All Noun
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  • The course was his own and fully did he afterwards pay the price for his aggressions. Cited from The Romantic Settlement of Lord Selkirk's Colonists, by George Bryce
  • These were their aggressions at this period; and more than these. Cited from Selected Speeches on British Foreign Policy 1738-1914, by Edgar Jones
  • When these aggressions come, the whole German folk stands with its army, as it does now. Cited from New York Times Current History: The European War, Mar 1915, V. 1, No. 2
  • He maintained order, and put a term to the aggressions of the Indians. Cited from Nation in a Nutshell, by George Makepeace Towle
  • No actual war with France grew out of her aggressions. Cited from American Merchant Ships and Sailors, by Willis J. Abbot
  • But they were not far distant, and soon were presented by the British aggressions. Cited from John Quincy Adams, by John T. Morse
  • Britain, twice humbled for her aggressions, has at length been taught to respect us. Cited from The Bay State Monthly, Volume I. No. VI. June, 1884, by Various
  • Three years were consumed without further aggressions on either side, and probably in negotiations for peace. Cited from Athens: Rise and Fall, by Lytton, Book 4
  • The women start fighting, taking out their aggressions not only upon themselves but upon the Stooges as well.
  • Richard, being male, for his part thought the less about it, and went simply meditating future sweet aggressions. Cited from The President, by Alfred Henry Lewis
  • Are we to take no heed of their aggressions at our doors? Cited from Select Speeches of Kossuth, by Kossuth
  • We need laws to protect women from these aggressions and violations of their rights as human beings.
  • War can come only by the wilful acts and aggressions of others. Cited from President Wilson's Addresses, by Woodrow Wilson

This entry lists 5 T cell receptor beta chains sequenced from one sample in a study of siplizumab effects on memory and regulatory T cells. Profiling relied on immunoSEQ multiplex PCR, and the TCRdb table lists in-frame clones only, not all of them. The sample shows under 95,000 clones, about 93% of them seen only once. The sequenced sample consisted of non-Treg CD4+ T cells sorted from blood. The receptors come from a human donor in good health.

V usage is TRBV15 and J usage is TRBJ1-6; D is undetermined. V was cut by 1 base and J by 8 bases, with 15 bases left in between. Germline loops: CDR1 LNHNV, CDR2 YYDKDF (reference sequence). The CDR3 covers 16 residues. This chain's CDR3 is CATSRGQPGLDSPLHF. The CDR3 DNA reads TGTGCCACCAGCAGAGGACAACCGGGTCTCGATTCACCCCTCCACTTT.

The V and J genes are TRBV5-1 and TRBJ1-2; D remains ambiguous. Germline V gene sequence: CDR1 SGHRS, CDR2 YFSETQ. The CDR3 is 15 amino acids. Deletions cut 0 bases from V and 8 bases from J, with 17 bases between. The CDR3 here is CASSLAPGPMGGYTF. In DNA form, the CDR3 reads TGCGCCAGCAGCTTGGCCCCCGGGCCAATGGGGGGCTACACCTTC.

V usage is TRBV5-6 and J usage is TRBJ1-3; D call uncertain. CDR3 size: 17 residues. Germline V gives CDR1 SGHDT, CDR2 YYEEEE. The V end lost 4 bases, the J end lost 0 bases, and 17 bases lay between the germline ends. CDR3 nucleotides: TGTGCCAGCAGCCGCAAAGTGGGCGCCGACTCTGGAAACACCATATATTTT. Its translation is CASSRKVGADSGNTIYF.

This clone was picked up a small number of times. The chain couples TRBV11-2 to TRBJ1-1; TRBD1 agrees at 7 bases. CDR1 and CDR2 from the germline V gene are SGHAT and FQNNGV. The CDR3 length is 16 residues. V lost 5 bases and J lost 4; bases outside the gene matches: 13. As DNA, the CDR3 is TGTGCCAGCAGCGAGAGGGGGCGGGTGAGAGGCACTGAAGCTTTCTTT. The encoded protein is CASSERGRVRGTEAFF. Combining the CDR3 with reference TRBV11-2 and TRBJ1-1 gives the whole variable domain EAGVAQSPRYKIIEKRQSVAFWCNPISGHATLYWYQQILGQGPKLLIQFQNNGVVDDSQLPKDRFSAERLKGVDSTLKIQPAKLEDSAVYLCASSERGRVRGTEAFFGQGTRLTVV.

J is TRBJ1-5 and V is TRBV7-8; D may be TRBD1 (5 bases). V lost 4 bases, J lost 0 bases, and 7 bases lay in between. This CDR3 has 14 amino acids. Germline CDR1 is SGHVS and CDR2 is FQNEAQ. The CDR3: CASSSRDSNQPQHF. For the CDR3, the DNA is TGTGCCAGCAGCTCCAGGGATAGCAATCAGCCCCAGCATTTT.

• All these aggressions, and many more, have been borne with the greatest patience. Cited from The Nest in the Honeysuckles, and other Stories, by Various
  • While, the control group and the other group of children placed in a passive role model environment hardly shows any type of aggressions.
  • To call him to account, and oppose his aggressions, required an agent of spirit and address. Cited from Voyages of Columbus Vol. II,Washington Irving
  • This man deals with each other specific man, his aggressions and services, as a nation would if a nation could be one specific man. Cited from Crowds, by Gerald Stanley Lee
  • The war at once led to new aggressions. Cited from Formation of the Union, by Albert Bushnell Hart
  • He concluded by saying that if he received more of my letters, he should shelter himself from my aggressions by the protection of the law. Cited from Pelham, by E. B. Lytton, Vol. 7
  • They were brought into being by the necessity of resisting the aggressions of the others. Cited from The Collected Works of Ambrose Bierce, Vol. I, by Ambrose Bierce
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Root form of aggressions is aggression for the noun.

Meaning of aggressions

  • noun A disposition to behave aggressively
  • noun A feeling of hostility that arouses thoughts of attack
  • noun Violent action that is hostile and usually unprovoked
  • noun The act of initiating hostilities
  • noun Deliberately unfriendly behavior